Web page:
Dividend withholding makes actual ER of Total International 0.32%?

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financeperchance
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Dividend withholding makes actual ER of Total International 0.32%?

Post by financeperchance » Tue Oct 16, 2018 9:55 pm

I have never seen this argument made as a reason to simply hold the Total US Market index instead of buying international, and I hope someone can show me where my analysis is wrong. (This analysis applies to tax-sheltered accounts in which you don't have the option of claiming a foreign tax credit.)

1.) The last 4 quarters of dividends of the total international (VXUS) ETF are $1.5426.

2.) Per Vanguard, multiply that by 0.07061 for foreign tax withholding of $0.109 a share.

3.) At today’s closing price of $51.45, this is 0.21%

4.) The expense ratio of VXUS is 0.11%.

5.) Therefore the total, actual expense ratio, when adding the tax withholding to the ER is 0.32%.

6.) By contrast, VTI has zero foreign tax withholding, and the expense ratio is only 0.04%.

So the total expense drag for international vs. just holding total US market is 0.28% per year.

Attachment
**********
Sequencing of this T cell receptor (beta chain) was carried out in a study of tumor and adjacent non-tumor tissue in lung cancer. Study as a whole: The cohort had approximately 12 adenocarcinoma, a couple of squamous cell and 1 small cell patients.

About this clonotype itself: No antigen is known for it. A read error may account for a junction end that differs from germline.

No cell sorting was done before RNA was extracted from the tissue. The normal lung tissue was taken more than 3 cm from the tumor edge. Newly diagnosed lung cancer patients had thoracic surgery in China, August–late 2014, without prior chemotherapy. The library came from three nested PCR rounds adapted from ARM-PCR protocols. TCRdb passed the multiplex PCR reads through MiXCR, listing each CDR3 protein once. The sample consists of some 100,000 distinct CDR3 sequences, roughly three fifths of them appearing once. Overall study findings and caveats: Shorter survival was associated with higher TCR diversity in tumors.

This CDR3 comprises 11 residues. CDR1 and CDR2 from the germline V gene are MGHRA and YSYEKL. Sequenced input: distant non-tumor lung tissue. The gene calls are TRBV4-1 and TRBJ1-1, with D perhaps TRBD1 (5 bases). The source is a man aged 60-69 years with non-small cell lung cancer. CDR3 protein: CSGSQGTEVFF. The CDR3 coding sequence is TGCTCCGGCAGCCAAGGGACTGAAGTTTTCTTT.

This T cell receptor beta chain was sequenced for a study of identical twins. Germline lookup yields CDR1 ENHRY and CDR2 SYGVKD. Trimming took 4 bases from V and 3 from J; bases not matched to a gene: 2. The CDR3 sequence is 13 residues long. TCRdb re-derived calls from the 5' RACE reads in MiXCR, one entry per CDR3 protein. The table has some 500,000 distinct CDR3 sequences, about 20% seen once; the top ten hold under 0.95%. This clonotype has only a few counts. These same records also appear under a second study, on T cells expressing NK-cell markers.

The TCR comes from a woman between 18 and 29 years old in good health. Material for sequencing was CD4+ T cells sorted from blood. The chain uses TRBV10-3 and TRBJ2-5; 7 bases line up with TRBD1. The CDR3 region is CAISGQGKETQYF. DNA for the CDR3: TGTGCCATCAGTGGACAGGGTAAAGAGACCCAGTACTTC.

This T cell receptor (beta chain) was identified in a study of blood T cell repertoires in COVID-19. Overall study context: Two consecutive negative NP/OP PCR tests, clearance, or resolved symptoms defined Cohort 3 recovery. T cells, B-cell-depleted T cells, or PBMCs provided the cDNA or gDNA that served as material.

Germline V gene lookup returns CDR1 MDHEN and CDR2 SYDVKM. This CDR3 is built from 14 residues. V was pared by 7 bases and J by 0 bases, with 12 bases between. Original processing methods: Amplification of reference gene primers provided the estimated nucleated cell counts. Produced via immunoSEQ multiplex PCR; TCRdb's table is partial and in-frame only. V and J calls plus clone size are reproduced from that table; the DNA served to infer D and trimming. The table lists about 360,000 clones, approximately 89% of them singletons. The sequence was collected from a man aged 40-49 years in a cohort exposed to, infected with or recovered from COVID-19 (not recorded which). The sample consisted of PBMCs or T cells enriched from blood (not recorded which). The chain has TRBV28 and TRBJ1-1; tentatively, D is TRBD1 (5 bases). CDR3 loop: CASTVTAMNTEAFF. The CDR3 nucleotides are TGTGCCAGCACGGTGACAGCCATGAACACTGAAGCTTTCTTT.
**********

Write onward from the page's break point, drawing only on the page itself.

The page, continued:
I'm aware of all the arguments for diversifying into total world, but the 0.28% a year of added expense is a pretty big hurdle to overcome over time, right?

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JoMoney
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Re: Dividend withholding makes actual ER of Total International 0.32%?

Post by JoMoney » Wed Oct 17, 2018 12:01 am

I've frequently made that argument.
One of the retorts, is if you hold international in a taxable account, you can claim a credit for much of the foreign withholding on your income taxes.

Here's a chart comparing MSCI ACWI Ex USA 'Net Return' vs 'Gross Return' indexes. The GR is before the estimated withholding. the NR is the benchmark a fund held in the US would track because of the withholding.
Last edited by JoMoney on Wed Oct 17, 2018 12:09 am, edited 2 times in total.
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triceratop
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Re: Dividend withholding makes actual ER of Total International 0.32%?

Post by triceratop » Wed Oct 17, 2018 12:05 am

JoMoney wrote:
Wed Oct 17, 2018 12:01 am
I've frequently made that argument.
One of the retorts, is if you hold international in a taxable account, you can claim a credit for much of the foreign withholding on your income taxes.
I think if you're going to make this retort (not saying you are, but the people making the retort to you), you have to then be also honest about the lower percentage of qualified dividends and the typically higher dividend yield. Overall I suspect the expense/tax cost of owning international stocks is much higher.
"To play the stock market is to play musical chairs under the chord progression of a bid-ask spread."

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JoMoney
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Re: Dividend withholding makes actual ER of Total International 0.32%?

Post by JoMoney » Wed Oct 17, 2018 12:20 am